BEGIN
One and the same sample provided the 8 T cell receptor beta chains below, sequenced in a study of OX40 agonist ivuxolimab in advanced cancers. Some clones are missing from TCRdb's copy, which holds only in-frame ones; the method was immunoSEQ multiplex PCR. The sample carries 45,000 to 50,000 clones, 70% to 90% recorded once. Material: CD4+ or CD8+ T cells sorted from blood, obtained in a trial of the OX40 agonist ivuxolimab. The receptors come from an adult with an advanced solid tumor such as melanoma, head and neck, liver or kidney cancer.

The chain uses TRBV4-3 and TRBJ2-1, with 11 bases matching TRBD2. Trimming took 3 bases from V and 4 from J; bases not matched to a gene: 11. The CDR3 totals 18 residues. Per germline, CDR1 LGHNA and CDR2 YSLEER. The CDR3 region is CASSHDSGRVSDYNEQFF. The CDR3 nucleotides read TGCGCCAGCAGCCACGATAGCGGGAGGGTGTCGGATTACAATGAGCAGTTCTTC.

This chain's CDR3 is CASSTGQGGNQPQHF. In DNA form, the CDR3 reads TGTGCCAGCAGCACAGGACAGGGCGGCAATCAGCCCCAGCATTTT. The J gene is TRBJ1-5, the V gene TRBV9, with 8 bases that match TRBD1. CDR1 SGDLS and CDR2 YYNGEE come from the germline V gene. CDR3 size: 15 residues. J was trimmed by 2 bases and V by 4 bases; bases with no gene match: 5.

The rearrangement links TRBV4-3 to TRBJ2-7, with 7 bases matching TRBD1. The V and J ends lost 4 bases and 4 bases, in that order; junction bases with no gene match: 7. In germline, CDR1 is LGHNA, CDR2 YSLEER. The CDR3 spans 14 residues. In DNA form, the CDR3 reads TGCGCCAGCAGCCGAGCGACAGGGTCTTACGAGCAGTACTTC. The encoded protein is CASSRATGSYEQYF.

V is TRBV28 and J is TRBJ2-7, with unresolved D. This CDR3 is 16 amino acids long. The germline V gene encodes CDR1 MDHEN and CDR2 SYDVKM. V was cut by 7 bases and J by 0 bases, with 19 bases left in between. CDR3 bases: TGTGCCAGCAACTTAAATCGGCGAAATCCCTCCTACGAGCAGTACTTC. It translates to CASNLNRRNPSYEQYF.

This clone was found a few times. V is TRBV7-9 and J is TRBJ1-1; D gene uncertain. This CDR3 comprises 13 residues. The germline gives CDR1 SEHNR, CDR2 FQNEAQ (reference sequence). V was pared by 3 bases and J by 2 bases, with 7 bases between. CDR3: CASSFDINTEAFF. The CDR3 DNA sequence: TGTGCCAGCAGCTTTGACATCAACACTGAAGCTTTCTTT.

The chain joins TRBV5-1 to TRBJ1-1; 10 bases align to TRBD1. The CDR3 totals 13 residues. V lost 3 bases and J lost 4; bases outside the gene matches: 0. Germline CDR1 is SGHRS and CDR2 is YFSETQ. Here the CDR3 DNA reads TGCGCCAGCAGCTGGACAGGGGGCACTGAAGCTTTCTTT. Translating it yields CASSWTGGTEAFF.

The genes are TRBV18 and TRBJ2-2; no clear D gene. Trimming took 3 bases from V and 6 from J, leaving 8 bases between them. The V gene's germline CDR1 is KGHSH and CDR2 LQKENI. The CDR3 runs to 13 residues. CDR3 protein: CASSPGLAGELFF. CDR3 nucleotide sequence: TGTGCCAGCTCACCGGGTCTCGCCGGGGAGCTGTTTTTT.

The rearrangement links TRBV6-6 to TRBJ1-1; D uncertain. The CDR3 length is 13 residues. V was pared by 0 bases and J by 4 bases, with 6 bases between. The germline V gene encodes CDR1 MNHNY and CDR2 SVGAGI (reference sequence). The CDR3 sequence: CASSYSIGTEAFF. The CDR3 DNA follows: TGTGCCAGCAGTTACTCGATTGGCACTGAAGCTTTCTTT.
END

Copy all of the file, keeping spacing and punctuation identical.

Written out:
One and the same sample provided the 8 T cell receptor beta chains below, sequenced in a study of OX40 agonist ivuxolimab in advanced cancers. Some clones are missing from TCRdb's copy, which holds only in-frame ones; the method was immunoSEQ multiplex PCR. The sample carries 45,000 to 50,000 clones, 70% to 90% recorded once. Material: CD4+ or CD8+ T cells sorted from blood, obtained in a trial of the OX40 agonist ivuxolimab. The receptors come from an adult with an advanced solid tumor such as melanoma, head and neck, liver or kidney cancer.

The chain uses TRBV4-3 and TRBJ2-1, with 11 bases matching TRBD2. Trimming took 3 bases from V and 4 from J; bases not matched to a gene: 11. The CDR3 totals 18 residues. Per germline, CDR1 LGHNA and CDR2 YSLEER. The CDR3 region is CASSHDSGRVSDYNEQFF. The CDR3 nucleotides read TGCGCCAGCAGCCACGATAGCGGGAGGGTGTCGGATTACAATGAGCAGTTCTTC.

This chain's CDR3 is CASSTGQGGNQPQHF. In DNA form, the CDR3 reads TGTGCCAGCAGCACAGGACAGGGCGGCAATCAGCCCCAGCATTTT. The J gene is TRBJ1-5, the V gene TRBV9, with 8 bases that match TRBD1. CDR1 SGDLS and CDR2 YYNGEE come from the germline V gene. CDR3 size: 15 residues. J was trimmed by 2 bases and V by 4 bases; bases with no gene match: 5.

The rearrangement links TRBV4-3 to TRBJ2-7, with 7 bases matching TRBD1. The V and J ends lost 4 bases and 4 bases, in that order; junction bases with no gene match: 7. In germline, CDR1 is LGHNA, CDR2 YSLEER. The CDR3 spans 14 residues. In DNA form, the CDR3 reads TGCGCCAGCAGCCGAGCGACAGGGTCTTACGAGCAGTACTTC. The encoded protein is CASSRATGSYEQYF.

V is TRBV28 and J is TRBJ2-7, with unresolved D. This CDR3 is 16 amino acids long. The germline V gene encodes CDR1 MDHEN and CDR2 SYDVKM. V was cut by 7 bases and J by 0 bases, with 19 bases left in between. CDR3 bases: TGTGCCAGCAACTTAAATCGGCGAAATCCCTCCTACGAGCAGTACTTC. It translates to CASNLNRRNPSYEQYF.

This clone was found a few times. V is TRBV7-9 and J is TRBJ1-1; D gene uncertain. This CDR3 comprises 13 residues. The germline gives CDR1 SEHNR, CDR2 FQNEAQ (reference sequence). V was pared by 3 bases and J by 2 bases, with 7 bases between. CDR3: CASSFDINTEAFF. The CDR3 DNA sequence: TGTGCCAGCAGCTTTGACATCAACACTGAAGCTTTCTTT.

The chain joins TRBV5-1 to TRBJ1-1; 10 bases align to TRBD1. The CDR3 totals 13 residues. V lost 3 bases and J lost 4; bases outside the gene matches: 0. Germline CDR1 is SGHRS and CDR2 is YFSETQ. Here the CDR3 DNA reads TGCGCCAGCAGCTGGACAGGGGGCACTGAAGCTTTCTTT. Translating it yields CASSWTGGTEAFF.

The genes are TRBV18 and TRBJ2-2; no clear D gene. Trimming took 3 bases from V and 6 from J, leaving 8 bases between them. The V gene's germline CDR1 is KGHSH and CDR2 LQKENI. The CDR3 runs to 13 residues. CDR3 protein: CASSPGLAGELFF. CDR3 nucleotide sequence: TGTGCCAGCTCACCGGGTCTCGCCGGGGAGCTGTTTTTT.

The rearrangement links TRBV6-6 to TRBJ1-1; D uncertain. The CDR3 length is 13 residues. V was pared by 0 bases and J by 4 bases, with 6 bases between. The germline V gene encodes CDR1 MNHNY and CDR2 SVGAGI (reference sequence). The CDR3 sequence: CASSYSIGTEAFF. The CDR3 DNA follows: TGTGCCAGCAGTTACTCGATTGGCACTGAAGCTTTCTTT.